I can’t pick which parables and folklore have resonated the most, but in my conversation with David Roth, I kept thinking about the Tower of Babel. This is not unique, of course; the Tower of Babel is one of the oldest and most commonly discussed parables in the Old Testament. It’s on people’s minds, and was even in Zee Atlantic this spring. For those who are completely uninitiated, the broad strokes here are society of people trying to replicate the divine on Earth by building up a big old tower, God gets mad because they get close, scatters it, and then confuses everyone’s language so that they can’t do it again. There are some pretty basic, foundational interpretations that you can likely guess at: human cooperation, “flying too close to the sun” type stuff, explanations for varying languages across the globe, folkloric parables for why different regions have different tribes of people, etc.
To me, the idea that the Tower of Babel is an allegory for our inability to understand each other is a bit too easy. In fact, if that was the only thing at the heart of the Tower of Babel, it wouldn’t make sense for it to be such a resonant parable. There are plenty of scriptural examples of misunderstandings and confusion, and the consciousness granted by the Serpent is often ground zero for that very insight. If it was all about misunderstanding, the Tower of Babel would be just another in a long line of parables.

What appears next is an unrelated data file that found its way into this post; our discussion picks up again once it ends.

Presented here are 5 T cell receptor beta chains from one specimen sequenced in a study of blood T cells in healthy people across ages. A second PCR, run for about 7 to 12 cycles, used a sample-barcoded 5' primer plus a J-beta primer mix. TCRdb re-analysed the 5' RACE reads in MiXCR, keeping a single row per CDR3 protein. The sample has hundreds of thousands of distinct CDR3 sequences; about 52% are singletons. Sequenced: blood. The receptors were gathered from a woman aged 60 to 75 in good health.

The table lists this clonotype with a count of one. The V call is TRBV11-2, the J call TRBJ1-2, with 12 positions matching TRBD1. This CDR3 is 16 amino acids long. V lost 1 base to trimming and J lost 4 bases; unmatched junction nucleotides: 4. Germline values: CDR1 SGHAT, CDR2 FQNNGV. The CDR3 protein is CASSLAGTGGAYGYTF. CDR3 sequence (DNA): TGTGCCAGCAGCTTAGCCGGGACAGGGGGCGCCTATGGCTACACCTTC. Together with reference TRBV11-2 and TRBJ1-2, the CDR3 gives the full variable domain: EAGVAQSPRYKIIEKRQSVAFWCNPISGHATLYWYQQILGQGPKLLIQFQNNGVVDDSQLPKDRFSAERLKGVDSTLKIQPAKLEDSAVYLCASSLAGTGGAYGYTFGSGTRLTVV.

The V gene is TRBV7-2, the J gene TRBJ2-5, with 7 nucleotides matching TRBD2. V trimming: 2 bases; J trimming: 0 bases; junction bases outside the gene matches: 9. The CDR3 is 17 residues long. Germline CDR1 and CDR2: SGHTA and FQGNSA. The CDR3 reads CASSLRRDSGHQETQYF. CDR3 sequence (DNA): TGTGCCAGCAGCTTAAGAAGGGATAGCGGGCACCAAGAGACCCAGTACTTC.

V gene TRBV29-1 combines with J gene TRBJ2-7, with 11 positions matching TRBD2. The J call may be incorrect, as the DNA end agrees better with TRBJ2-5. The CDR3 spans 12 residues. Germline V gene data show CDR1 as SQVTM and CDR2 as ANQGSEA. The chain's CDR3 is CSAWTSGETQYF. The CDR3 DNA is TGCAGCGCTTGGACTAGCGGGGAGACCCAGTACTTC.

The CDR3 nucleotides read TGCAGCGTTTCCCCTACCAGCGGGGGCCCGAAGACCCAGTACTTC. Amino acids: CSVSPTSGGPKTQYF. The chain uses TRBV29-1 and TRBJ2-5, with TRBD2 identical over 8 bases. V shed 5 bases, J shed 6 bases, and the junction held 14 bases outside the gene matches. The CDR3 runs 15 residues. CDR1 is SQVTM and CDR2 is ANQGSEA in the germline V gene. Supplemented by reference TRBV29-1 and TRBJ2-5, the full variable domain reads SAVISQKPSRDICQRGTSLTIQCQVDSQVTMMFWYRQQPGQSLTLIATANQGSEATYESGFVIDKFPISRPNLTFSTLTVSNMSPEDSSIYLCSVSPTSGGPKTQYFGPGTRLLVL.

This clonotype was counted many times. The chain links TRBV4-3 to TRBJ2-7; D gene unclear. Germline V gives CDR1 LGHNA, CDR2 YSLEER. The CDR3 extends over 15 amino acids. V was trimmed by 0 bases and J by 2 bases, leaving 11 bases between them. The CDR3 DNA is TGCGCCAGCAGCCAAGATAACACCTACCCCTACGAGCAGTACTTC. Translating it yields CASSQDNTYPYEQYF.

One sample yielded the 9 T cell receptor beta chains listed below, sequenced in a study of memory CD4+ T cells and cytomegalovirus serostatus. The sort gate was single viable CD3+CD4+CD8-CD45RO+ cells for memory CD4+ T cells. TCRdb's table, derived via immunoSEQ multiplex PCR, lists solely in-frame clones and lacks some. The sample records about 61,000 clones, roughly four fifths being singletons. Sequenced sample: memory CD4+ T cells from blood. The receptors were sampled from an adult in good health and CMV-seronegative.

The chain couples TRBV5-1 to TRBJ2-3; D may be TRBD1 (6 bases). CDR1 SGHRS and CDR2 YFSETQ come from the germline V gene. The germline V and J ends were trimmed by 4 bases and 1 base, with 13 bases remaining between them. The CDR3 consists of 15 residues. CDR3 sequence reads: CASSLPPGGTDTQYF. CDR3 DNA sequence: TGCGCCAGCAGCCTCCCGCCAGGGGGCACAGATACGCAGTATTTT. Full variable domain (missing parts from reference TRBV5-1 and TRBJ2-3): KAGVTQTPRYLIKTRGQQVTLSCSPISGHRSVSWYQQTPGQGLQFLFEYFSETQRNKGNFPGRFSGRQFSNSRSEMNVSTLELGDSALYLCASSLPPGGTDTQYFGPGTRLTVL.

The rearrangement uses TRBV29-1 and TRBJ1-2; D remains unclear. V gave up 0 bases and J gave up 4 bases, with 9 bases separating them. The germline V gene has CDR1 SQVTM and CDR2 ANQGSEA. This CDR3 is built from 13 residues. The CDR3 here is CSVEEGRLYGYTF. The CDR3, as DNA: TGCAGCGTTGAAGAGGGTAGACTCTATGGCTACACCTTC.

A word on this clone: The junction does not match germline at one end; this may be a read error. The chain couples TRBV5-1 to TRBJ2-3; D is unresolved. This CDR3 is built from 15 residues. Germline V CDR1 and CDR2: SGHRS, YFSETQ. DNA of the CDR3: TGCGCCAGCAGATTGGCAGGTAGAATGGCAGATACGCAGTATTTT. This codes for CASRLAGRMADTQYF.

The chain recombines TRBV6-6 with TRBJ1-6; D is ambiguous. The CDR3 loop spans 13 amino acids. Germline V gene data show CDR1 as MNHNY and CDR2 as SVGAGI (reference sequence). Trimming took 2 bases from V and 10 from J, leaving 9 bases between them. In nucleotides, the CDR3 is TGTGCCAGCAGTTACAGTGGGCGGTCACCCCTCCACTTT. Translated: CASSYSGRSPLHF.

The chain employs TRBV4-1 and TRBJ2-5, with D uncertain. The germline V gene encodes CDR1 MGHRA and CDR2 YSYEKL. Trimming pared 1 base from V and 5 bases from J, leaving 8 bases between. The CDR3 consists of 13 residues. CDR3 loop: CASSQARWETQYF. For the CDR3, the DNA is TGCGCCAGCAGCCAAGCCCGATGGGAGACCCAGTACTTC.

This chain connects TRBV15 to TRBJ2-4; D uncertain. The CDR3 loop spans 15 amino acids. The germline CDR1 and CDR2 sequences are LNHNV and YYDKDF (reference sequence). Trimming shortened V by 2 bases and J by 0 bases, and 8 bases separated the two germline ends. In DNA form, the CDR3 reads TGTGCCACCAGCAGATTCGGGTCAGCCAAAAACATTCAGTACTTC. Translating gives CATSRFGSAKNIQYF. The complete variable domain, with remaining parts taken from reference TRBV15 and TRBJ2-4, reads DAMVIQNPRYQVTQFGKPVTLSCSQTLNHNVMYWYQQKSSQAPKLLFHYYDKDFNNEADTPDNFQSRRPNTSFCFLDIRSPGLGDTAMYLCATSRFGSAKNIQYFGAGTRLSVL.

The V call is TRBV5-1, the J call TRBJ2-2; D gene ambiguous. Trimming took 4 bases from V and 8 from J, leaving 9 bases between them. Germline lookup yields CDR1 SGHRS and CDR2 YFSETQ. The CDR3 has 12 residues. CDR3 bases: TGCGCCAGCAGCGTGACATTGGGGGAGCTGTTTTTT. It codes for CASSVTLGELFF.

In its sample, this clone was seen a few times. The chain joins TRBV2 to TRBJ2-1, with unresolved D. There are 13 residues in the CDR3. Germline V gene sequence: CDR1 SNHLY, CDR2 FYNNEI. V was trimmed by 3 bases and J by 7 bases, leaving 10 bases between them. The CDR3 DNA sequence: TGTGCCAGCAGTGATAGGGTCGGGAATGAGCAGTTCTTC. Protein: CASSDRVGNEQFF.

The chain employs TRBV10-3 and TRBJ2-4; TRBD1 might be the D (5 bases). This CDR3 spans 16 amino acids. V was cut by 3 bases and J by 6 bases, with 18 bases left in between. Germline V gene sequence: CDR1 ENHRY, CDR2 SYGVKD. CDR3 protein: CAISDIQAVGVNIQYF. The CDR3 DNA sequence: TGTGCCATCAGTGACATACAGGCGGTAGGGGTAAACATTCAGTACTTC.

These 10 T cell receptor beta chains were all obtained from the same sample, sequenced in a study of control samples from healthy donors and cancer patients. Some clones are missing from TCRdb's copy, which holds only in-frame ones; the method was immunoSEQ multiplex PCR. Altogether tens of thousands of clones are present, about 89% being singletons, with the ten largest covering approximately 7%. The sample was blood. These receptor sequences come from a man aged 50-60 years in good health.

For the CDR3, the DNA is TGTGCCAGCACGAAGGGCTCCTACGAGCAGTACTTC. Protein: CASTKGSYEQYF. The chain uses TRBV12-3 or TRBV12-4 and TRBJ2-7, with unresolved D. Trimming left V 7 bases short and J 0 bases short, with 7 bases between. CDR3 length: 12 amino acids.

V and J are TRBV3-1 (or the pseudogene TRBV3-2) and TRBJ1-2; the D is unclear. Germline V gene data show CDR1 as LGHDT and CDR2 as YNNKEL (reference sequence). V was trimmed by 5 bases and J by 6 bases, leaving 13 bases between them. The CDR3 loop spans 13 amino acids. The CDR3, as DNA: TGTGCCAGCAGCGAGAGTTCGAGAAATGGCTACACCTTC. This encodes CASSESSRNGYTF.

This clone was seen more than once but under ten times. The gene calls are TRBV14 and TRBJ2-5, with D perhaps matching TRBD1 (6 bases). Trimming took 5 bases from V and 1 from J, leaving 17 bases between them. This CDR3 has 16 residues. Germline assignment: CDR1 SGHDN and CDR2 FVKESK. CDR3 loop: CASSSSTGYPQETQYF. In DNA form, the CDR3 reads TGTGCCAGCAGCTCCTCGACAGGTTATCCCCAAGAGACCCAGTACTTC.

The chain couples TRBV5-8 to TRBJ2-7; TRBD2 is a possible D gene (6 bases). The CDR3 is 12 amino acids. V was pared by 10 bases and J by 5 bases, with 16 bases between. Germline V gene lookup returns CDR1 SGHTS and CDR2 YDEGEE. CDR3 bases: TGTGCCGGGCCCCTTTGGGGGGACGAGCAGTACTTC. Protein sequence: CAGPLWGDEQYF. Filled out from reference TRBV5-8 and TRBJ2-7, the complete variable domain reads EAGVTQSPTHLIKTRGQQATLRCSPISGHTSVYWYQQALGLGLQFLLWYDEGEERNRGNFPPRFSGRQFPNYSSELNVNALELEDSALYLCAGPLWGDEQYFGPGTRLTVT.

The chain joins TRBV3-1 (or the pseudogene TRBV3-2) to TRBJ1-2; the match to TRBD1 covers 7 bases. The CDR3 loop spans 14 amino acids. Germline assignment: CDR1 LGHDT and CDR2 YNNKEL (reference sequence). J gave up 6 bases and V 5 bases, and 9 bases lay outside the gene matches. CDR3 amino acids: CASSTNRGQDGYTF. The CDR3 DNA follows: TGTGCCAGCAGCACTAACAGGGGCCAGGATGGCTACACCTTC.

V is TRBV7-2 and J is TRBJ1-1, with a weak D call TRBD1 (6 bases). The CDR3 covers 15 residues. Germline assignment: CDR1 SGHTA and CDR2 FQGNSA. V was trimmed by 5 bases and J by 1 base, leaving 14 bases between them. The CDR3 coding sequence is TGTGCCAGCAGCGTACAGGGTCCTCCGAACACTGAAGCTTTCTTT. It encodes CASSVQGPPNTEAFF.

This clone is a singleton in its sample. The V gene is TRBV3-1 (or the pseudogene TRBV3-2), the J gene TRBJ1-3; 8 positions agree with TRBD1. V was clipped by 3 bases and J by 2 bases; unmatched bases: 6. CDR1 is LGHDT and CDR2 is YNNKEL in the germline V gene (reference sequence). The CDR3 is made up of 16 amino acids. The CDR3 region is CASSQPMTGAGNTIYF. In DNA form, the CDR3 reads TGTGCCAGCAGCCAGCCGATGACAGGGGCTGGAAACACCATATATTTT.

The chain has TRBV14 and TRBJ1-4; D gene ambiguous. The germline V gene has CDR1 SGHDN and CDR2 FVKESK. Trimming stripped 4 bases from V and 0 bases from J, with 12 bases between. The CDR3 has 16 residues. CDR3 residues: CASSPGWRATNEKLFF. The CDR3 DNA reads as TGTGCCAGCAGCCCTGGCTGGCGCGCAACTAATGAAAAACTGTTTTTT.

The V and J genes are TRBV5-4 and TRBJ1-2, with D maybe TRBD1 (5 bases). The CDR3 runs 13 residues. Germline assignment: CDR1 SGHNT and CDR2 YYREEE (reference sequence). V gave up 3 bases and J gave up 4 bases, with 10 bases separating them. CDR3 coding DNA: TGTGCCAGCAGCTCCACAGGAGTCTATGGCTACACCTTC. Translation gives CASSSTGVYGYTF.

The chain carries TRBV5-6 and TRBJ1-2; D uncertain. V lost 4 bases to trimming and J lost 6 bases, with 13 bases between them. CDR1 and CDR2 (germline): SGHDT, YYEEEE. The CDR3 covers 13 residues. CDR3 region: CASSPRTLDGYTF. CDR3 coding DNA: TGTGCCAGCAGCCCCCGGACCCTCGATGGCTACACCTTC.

But it isn’t. It survives because inherent in its lesson is not the confusion, but the foolish drive to continue building even with the knowledge that nobody has ever been on the same page. The ignorant belief that man, through collaboration, would be capable of creating the divine on Earth. In order to achieve the type of cooperation that would make such fantasy possible, billions of people would have to arrive at a unified consensus that is mathematically impossible in the language of our modern gods. Billions of people receiving trillions of neurological inputs, all interpreting events differently based on shared experiences and collective consciousness between people, families, tribes, faiths, communities. Nobody has to presume the meaning of the Tower of Babel in the 21st century, which is the part that The Atlantic story got right: the Internet has allowed us all to create a common tongue across cultures, and we’re more fucked than we’ve ever been. The Tower of Babel collapsed not because God was angry, but because God isn’t around to help when we inevitably fail to do His work.